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Technological Changes and Employment of Older Manufacturing Workers in Early Twentieth Century America

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  • Chulhee Lee

Abstract

This study explores how technological, organizational, and managerial changes affected the labor-market status of older male manufacturing workers in early twentieth century America. Industrial characteristics that were favorably related to the labor-market status of older industrial workers include: higher labor productivity, less capital- and material-intensive production, a shorter workday, lower intensity of work, greater job flexibility, and more formalized employment relationship. Technical innovations that improved productivity often negatively affected the quality of the work environment of older workers. These results suggest that the technological transformations in the Industrial Era brought mixed consequences to the labor-market status of older workers. On one hand, technical and organizational modifications improved the elderly workers' employment prospect by raising labor productivity, diminishing hours of work, and formalizing employment relations. On the other hand, some types of technical innovations, which are characterized by additional requirements for physical strength, mental agility, and ability to acquire new skills, forced older workers out of their jobs. Since the pace and nature of technical change considerably differed across industries, and possibly across firms within the same industry, the labor-market experiences of individual older workers should have been highly heterogeneous.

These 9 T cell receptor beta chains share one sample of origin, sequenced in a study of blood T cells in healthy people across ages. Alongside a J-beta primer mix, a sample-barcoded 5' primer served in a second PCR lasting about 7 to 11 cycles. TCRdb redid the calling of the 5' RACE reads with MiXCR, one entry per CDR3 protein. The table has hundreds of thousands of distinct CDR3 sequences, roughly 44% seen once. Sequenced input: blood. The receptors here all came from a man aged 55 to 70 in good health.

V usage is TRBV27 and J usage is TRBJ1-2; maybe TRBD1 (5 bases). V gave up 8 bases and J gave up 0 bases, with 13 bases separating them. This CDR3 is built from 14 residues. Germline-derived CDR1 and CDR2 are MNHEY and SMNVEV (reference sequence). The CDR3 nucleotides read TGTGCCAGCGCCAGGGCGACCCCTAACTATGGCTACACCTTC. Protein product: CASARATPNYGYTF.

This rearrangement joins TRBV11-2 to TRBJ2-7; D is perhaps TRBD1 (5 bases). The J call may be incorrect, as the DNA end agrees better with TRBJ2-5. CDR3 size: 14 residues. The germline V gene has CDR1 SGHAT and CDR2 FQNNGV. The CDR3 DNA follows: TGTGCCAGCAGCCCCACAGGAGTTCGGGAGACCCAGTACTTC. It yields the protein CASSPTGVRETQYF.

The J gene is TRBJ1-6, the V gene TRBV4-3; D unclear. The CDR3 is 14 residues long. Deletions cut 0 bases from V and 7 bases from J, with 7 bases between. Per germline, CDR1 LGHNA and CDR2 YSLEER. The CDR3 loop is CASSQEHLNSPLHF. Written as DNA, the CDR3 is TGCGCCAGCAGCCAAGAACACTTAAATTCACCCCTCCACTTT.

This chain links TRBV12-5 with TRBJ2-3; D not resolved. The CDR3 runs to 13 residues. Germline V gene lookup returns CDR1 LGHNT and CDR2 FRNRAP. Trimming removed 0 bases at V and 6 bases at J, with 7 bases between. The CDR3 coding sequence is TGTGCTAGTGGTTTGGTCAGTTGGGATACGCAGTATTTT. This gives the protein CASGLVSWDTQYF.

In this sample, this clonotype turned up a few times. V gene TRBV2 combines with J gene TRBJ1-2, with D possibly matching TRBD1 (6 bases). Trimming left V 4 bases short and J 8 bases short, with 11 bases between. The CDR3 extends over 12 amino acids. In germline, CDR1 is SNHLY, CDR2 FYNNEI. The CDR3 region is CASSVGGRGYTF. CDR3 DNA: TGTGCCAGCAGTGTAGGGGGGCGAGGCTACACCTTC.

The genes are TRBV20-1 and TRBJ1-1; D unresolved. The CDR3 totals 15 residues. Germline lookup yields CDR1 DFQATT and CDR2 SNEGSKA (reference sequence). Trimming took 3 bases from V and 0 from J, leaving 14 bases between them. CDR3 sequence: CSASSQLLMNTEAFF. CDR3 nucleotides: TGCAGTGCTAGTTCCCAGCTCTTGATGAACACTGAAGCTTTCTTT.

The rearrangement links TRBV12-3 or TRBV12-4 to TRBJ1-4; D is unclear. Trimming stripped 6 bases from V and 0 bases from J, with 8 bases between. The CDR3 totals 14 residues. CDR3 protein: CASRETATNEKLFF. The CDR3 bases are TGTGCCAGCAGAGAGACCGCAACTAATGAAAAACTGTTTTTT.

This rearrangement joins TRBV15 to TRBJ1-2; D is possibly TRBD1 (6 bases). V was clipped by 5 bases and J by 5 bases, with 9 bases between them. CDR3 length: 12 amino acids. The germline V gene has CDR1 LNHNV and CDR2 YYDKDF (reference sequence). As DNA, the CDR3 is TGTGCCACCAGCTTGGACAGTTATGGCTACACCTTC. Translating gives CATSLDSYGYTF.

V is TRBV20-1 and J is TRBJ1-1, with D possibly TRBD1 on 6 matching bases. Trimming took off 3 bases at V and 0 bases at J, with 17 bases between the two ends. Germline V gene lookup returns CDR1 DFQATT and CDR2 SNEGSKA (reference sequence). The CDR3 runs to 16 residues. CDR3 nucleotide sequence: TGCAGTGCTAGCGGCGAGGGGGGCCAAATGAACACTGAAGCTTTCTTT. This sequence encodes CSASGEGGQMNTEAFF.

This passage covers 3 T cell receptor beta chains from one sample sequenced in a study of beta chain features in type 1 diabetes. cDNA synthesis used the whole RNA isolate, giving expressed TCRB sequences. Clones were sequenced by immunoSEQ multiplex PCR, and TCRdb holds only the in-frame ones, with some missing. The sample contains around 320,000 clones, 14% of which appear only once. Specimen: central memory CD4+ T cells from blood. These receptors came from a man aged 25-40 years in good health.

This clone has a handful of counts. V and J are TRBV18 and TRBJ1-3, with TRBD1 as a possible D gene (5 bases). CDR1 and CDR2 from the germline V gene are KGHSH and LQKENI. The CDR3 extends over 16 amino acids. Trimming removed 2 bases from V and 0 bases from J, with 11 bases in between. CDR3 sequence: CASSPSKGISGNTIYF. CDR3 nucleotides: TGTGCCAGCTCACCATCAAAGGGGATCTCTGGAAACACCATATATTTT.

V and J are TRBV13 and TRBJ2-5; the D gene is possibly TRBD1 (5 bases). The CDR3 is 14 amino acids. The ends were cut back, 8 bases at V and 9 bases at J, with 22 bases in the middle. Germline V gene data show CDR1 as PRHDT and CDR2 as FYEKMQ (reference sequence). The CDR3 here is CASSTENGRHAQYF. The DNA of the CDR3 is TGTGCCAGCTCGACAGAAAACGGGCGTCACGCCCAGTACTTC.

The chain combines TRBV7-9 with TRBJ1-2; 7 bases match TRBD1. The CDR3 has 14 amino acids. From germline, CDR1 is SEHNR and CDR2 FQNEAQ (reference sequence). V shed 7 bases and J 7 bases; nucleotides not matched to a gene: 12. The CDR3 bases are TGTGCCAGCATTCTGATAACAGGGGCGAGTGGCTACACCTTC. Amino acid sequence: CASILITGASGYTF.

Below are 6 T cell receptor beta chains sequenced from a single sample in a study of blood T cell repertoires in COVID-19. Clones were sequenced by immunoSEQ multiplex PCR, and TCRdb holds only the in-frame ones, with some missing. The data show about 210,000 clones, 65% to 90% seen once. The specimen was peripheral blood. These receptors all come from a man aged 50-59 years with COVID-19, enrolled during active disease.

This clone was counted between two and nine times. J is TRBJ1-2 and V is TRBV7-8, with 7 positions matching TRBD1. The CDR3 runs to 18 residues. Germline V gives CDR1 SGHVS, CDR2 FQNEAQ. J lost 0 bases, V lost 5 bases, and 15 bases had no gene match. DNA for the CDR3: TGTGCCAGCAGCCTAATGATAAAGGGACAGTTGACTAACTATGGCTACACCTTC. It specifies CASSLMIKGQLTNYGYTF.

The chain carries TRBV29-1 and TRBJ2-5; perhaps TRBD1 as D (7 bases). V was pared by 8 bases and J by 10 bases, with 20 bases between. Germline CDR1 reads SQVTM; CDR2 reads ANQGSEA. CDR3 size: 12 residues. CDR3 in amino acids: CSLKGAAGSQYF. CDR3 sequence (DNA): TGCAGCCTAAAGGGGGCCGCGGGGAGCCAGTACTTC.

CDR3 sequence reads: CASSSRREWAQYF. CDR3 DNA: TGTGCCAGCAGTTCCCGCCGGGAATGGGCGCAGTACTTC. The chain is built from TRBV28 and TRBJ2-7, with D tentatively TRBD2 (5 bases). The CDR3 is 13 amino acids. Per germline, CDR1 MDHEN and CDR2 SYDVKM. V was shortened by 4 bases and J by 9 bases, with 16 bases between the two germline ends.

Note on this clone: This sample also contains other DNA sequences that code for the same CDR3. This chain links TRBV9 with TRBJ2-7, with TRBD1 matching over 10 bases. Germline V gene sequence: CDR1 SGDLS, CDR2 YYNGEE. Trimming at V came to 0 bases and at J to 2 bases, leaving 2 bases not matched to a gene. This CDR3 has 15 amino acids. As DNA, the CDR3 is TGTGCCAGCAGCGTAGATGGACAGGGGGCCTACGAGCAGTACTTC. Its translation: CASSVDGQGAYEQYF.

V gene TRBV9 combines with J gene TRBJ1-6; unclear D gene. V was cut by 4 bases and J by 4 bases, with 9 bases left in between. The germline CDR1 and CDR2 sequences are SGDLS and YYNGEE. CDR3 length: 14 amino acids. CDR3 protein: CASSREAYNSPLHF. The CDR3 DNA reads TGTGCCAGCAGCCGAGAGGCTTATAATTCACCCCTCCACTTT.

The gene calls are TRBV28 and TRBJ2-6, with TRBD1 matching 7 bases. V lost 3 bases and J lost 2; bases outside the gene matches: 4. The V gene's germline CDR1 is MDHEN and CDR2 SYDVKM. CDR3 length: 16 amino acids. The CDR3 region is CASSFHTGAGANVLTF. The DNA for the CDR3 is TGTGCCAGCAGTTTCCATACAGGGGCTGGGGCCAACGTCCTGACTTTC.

Suggested Citation

  • Chulhee Lee, 2009. "Technological Changes and Employment of Older Manufacturing Workers in Early Twentieth Century America," NBER Working Papers 14746, National Bureau of Economic Research, Inc.
  • Handle: RePEc:nbr:nberwo:14746
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    Cited by:

    1. Chulhee Lee, 2010. "Labor-Force Participation of Older Males in Korea: 1955 to 2005," NBER Chapters, in: The Economic Consequences of Demographic Change in East Asia, pages 281-313, National Bureau of Economic Research, Inc.

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    More about this item

    JEL classification:

    • J26 - Labor and Demographic Economics - - Demand and Supply of Labor - - - Retirement; Retirement Policies
    • J64 - Labor and Demographic Economics - - Mobility, Unemployment, Vacancies, and Immigrant Workers - - - Unemployment: Models, Duration, Incidence, and Job Search
    • J81 - Labor and Demographic Economics - - Labor Standards - - - Working Conditions
    • N31 - Economic History - - Labor and Consumers, Demography, Education, Health, Welfare, Income, Wealth, Religion, and Philanthropy - - - U.S.; Canada: Pre-1913

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